Fonts, Movies
comment 1

Trollbäck + Company creates titles, animates for director Gary HusTwit’s feature film Helvetica

New York-based visual and conceptual creative studio Trollbäck + Company recently worked with veteran producer and first-time director Gary Hustwit on Helvetica, his in-depth look at the proliferation of the ubiquitous typeface, which celebrates its 50th anniversary this year. With company founder Jakob Trollbäck as associate producer, the feature-length documentary also benefits from titles, animations, and motion graphics from Trollbäck + Company.

“I called Gary and offered to help the very second I heard that he was working on a film about Helvetica,” says Trollbäck, who’s company publicly confessed its devotion to the typeface with, a website initially set up as a typographic tongue-in-cheek contribution to the Sex issue of Print magazine. “To me, Helvetica is The Well-tempered Clavier of typefaces. Like all typefaces it can be misused—but there is no denying the effortless beauty of it. It is a brilliant topic for a documentary.”

More than a film about typography, Helvetica looks at the evolution of graphic design and, in turn, global visual culture. An exploration of how urban spaces are organized and identified through design and communication, the film also draws on renowned designers to consider their work, the creative process, and the choices and aesthetics behind their use of type. “This was an amazing project to work on,“ says Emre Veryeri, designer at Trollbäck. “It allowed us to work with design and material by iconic designers and artists, and ultimately it’s an honor that our work is integral to the presentation.”

“We were mainly focusing on titles at first,” says Veryeri. “Eventually, the internal graphics became increasingly vital to the project. We sought, through our animations and graphics, to support the dialogue and make visual connections between the designers’ work.”

The final editing of Helvetica, a production of Swiss Dots in association with Veer, took place at Trollbäck + Company’s studio. This simplified the process and made it very collaborative as Hustwit and editor Shelby Siegel were making their final editorial choices . “It was great working with everyone at Trollbäck + Company on this project,” says Hustwit. “Motion graphics sequences are like mini-narratives that tell a story using type, and the people at T + Co are master storytellers in that sense. They do such amazing work, and it was an honor to have them involved in the film.”

Shot entirely in HD, the film combines footage from the United States, England, Holland, Germany, Switzerland, France, and Belgium. The film premiered this month at the South by Southwest Film Festival in Austin, Texas and at the Museum of Modern Art in New York, and will continue to screen at film festivals around the world. The sold-out AIGA-sponsored New York screening on Friday, April 6 at the Tishman Auditorium of The New School was followed by a panel with the director and special guests from the film, including associate producer Jakob Trollbäck. April 6 also marked the opening of “50 years of Helvetica”, the MoMa exhibition dedicated entirely to Max Miedinger and Eduard Hoffman’s design classic.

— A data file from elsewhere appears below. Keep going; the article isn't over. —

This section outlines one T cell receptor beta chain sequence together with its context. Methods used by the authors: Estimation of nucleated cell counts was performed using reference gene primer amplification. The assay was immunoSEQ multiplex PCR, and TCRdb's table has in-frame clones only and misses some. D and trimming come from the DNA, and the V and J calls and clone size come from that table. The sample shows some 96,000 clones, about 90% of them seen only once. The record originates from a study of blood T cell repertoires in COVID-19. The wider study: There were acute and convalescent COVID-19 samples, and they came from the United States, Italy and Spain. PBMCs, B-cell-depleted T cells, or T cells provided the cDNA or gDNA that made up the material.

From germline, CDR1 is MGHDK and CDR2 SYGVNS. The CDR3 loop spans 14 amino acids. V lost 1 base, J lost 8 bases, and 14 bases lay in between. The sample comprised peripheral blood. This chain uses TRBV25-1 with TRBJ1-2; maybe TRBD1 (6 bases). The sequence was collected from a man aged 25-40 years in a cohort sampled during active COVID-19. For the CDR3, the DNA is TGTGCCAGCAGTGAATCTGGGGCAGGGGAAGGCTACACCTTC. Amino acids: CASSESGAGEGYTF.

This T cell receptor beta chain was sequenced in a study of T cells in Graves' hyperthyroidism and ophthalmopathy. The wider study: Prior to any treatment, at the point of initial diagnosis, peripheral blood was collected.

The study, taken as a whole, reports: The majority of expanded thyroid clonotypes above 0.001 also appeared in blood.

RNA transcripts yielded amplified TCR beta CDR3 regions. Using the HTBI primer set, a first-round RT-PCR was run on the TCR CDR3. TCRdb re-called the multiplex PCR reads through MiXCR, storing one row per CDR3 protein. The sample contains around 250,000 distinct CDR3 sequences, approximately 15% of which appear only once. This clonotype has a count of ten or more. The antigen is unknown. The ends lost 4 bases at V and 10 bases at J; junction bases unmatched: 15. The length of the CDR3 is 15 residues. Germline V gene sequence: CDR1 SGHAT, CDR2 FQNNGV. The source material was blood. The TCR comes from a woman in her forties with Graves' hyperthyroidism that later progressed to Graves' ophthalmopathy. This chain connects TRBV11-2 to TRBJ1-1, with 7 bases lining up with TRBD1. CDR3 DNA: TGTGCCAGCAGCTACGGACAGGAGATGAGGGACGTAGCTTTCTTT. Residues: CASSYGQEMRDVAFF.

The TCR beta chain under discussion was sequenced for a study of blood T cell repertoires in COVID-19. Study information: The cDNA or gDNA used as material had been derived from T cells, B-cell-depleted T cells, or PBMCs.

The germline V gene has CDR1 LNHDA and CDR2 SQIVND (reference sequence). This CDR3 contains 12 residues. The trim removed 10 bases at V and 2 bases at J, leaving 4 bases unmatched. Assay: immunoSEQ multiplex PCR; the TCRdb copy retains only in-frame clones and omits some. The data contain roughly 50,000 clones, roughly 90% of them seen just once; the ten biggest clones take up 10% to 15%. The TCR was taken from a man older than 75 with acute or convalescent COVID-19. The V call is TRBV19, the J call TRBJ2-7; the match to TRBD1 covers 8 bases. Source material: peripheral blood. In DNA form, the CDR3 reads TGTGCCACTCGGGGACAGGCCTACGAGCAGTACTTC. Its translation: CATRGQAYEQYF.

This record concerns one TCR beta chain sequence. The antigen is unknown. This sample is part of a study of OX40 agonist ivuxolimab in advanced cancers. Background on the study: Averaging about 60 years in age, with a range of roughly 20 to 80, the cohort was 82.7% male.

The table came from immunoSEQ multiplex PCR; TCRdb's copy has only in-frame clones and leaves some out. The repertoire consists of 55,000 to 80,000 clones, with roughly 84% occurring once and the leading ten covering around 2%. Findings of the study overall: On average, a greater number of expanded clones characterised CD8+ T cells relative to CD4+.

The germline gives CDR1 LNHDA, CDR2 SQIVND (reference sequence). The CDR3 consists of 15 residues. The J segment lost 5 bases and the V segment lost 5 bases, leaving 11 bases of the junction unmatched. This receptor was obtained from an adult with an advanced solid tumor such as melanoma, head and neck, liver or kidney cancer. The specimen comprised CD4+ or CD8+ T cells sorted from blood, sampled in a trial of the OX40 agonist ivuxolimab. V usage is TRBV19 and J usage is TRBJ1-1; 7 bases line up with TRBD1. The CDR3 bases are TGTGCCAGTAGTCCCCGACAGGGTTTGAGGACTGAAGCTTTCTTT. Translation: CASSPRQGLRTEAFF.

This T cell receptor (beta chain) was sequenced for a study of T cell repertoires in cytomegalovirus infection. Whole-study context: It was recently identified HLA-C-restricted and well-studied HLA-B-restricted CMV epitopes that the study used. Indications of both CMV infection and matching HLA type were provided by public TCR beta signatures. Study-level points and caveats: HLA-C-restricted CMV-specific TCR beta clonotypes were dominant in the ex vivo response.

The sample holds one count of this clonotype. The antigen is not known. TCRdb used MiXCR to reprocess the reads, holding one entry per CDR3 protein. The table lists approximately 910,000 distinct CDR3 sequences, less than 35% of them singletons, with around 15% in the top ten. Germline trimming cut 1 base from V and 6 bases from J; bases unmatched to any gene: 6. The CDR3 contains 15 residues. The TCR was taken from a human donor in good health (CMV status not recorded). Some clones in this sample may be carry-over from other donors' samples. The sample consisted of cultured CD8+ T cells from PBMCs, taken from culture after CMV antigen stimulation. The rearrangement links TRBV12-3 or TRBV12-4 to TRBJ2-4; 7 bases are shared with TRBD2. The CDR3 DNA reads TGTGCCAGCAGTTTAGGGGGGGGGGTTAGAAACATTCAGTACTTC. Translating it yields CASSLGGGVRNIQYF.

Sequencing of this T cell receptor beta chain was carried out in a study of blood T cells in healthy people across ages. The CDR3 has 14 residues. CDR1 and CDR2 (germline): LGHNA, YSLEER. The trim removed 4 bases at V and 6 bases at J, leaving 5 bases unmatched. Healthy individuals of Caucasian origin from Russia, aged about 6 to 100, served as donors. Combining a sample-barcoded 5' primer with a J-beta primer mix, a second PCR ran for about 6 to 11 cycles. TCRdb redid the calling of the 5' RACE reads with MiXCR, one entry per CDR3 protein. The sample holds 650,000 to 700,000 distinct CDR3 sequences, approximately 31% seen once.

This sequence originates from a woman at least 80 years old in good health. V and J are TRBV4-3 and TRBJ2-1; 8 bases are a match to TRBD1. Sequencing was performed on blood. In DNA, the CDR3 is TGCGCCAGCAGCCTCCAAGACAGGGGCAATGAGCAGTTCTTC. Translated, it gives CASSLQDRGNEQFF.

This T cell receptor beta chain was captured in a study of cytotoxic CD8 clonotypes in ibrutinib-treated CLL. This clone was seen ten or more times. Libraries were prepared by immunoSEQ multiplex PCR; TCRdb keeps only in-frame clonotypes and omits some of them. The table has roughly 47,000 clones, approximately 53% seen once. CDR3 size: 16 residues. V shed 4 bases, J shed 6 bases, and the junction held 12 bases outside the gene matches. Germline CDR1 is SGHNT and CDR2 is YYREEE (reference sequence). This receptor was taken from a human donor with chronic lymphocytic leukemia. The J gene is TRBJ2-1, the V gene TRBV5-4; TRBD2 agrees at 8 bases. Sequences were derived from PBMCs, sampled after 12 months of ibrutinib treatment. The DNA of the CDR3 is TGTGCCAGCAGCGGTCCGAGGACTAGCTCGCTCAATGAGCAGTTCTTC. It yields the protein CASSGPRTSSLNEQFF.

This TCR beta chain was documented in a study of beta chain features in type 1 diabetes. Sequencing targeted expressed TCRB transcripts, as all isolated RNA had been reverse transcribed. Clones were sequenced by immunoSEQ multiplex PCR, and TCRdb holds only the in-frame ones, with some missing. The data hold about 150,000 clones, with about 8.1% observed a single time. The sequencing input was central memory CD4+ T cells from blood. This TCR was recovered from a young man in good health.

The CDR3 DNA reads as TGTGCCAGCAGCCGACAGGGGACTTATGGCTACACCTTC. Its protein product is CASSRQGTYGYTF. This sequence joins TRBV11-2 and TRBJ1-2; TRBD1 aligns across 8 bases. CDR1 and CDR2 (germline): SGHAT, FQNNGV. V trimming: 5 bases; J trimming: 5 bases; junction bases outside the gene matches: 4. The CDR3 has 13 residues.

“This film will be big for the design community,” says Veryeri. “It’s both thoughtful and thought-provoking and will therefore appeal to the general public as much as to typography and design geeks like us.”

1 Comment

  1. Pedro says

    I came into contact with “Helvetica: A Documentary” a few months ago. I’ve read the infos and watched the trailers as thy were published online. After pondering on the possibility of organizing a type workshop at the School where I’m currently working (FBAUP)I decided to contact them about a possible screening. I was completely blown away with Cristina Ross’ answer:

    “thank you for your email and interest in screening ‘helvetica’
    there is a $1000 fee to screen the film, and that does not include
    the director’s travel expenses”

    This was a complete turn off.
    No possible rental. No “slimmed down” digital version. No educational version.

    I understand that this is an independent initiative, and it has to remain commercially viable and all, but WTF??? $1000 a pop? I mean, you aren’t even entitled to a backup DVD, it’s just a screening… What is a film good for if only a hand full of people watch it?

    Will it ever be available for us “third world of design” financially challenged people?

    On the other hand, the good news are that Helvetica is comming to Europe again (Amesterdam and Ireland) still this year:

Leave a Reply

Your email address will not be published. Required fields are marked *